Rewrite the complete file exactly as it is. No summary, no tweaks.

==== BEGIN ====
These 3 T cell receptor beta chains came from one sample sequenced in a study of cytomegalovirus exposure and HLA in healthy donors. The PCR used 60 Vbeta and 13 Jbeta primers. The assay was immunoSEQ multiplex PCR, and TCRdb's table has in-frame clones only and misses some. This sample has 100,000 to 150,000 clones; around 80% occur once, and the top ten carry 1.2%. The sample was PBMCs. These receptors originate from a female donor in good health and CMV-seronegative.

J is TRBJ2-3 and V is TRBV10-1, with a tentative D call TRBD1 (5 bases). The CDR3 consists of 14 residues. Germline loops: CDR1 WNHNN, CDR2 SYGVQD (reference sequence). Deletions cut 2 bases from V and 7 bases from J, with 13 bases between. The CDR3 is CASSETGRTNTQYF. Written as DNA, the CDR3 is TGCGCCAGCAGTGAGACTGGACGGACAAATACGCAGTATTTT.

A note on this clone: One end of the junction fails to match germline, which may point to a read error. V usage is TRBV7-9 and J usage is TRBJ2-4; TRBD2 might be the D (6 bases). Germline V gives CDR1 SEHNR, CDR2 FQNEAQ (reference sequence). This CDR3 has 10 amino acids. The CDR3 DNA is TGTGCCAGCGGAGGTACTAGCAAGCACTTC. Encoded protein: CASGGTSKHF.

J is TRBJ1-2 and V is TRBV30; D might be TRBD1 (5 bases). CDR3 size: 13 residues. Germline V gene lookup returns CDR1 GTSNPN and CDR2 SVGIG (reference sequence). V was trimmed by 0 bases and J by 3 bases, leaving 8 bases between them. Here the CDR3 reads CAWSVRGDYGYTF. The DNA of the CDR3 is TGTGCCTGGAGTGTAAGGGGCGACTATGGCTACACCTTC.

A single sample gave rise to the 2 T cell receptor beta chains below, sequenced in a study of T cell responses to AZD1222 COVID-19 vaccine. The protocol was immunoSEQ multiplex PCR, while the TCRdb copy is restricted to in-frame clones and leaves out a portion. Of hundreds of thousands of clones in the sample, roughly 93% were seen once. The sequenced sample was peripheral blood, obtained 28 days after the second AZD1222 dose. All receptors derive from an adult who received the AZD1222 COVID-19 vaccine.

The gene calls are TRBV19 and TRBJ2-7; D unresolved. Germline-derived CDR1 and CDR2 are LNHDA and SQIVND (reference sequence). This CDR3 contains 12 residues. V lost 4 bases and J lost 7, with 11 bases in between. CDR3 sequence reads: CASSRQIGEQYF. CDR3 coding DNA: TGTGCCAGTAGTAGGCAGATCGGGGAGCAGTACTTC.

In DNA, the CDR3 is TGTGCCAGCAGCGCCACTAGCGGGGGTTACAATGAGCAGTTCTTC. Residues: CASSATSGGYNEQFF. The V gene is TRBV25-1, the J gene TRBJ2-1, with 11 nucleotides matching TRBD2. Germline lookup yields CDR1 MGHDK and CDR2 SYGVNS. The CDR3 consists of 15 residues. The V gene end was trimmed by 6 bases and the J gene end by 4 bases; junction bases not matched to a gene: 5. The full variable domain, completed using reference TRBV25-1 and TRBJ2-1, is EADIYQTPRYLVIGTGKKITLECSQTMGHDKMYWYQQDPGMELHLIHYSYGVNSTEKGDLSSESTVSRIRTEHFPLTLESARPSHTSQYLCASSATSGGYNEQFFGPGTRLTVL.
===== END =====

These 3 T cell receptor beta chains came from one sample sequenced in a study of cytomegalovirus exposure and HLA in healthy donors. The PCR used 60 Vbeta and 13 Jbeta primers. The assay was immunoSEQ multiplex PCR, and TCRdb's table has in-frame clones only and misses some. This sample has 100,000 to 150,000 clones; around 80% occur once, and the top ten carry 1.2%. The sample was PBMCs. These receptors originate from a female donor in good health and CMV-seronegative.

J is TRBJ2-3 and V is TRBV10-1, with a tentative D call TRBD1 (5 bases). The CDR3 consists of 14 residues. Germline loops: CDR1 WNHNN, CDR2 SYGVQD (reference sequence). Deletions cut 2 bases from V and 7 bases from J, with 13 bases between. The CDR3 is CASSETGRTNTQYF. Written as DNA, the CDR3 is TGCGCCAGCAGTGAGACTGGACGGACAAATACGCAGTATTTT.

A note on this clone: One end of the junction fails to match germline, which may point to a read error. V usage is TRBV7-9 and J usage is TRBJ2-4; TRBD2 might be the D (6 bases). Germline V gives CDR1 SEHNR, CDR2 FQNEAQ (reference sequence). This CDR3 has 10 amino acids. The CDR3 DNA is TGTGCCAGCGGAGGTACTAGCAAGCACTTC. Encoded protein: CASGGTSKHF.

J is TRBJ1-2 and V is TRBV30; D might be TRBD1 (5 bases). CDR3 size: 13 residues. Germline V gene lookup returns CDR1 GTSNPN and CDR2 SVGIG (reference sequence). V was trimmed by 0 bases and J by 3 bases, leaving 8 bases between them. Here the CDR3 reads CAWSVRGDYGYTF. The DNA of the CDR3 is TGTGCCTGGAGTGTAAGGGGCGACTATGGCTACACCTTC.

A single sample gave rise to the 2 T cell receptor beta chains below, sequenced in a study of T cell responses to AZD1222 COVID-19 vaccine. The protocol was immunoSEQ multiplex PCR, while the TCRdb copy is restricted to in-frame clones and leaves out a portion. Of hundreds of thousands of clones in the sample, roughly 93% were seen once. The sequenced sample was peripheral blood, obtained 28 days after the second AZD1222 dose. All receptors derive from an adult who received the AZD1222 COVID-19 vaccine.

The gene calls are TRBV19 and TRBJ2-7; D unresolved. Germline-derived CDR1 and CDR2 are LNHDA and SQIVND (reference sequence). This CDR3 contains 12 residues. V lost 4 bases and J lost 7, with 11 bases in between. CDR3 sequence reads: CASSRQIGEQYF. CDR3 coding DNA: TGTGCCAGTAGTAGGCAGATCGGGGAGCAGTACTTC.

In DNA, the CDR3 is TGTGCCAGCAGCGCCACTAGCGGGGGTTACAATGAGCAGTTCTTC. Residues: CASSATSGGYNEQFF. The V gene is TRBV25-1, the J gene TRBJ2-1, with 11 nucleotides matching TRBD2. Germline lookup yields CDR1 MGHDK and CDR2 SYGVNS. The CDR3 consists of 15 residues. The V gene end was trimmed by 6 bases and the J gene end by 4 bases; junction bases not matched to a gene: 5. The full variable domain, completed using reference TRBV25-1 and TRBJ2-1, is EADIYQTPRYLVIGTGKKITLECSQTMGHDKMYWYQQDPGMELHLIHYSYGVNSTEKGDLSSESTVSRIRTEHFPLTLESARPSHTSQYLCASSATSGGYNEQFFGPGTRLTVL.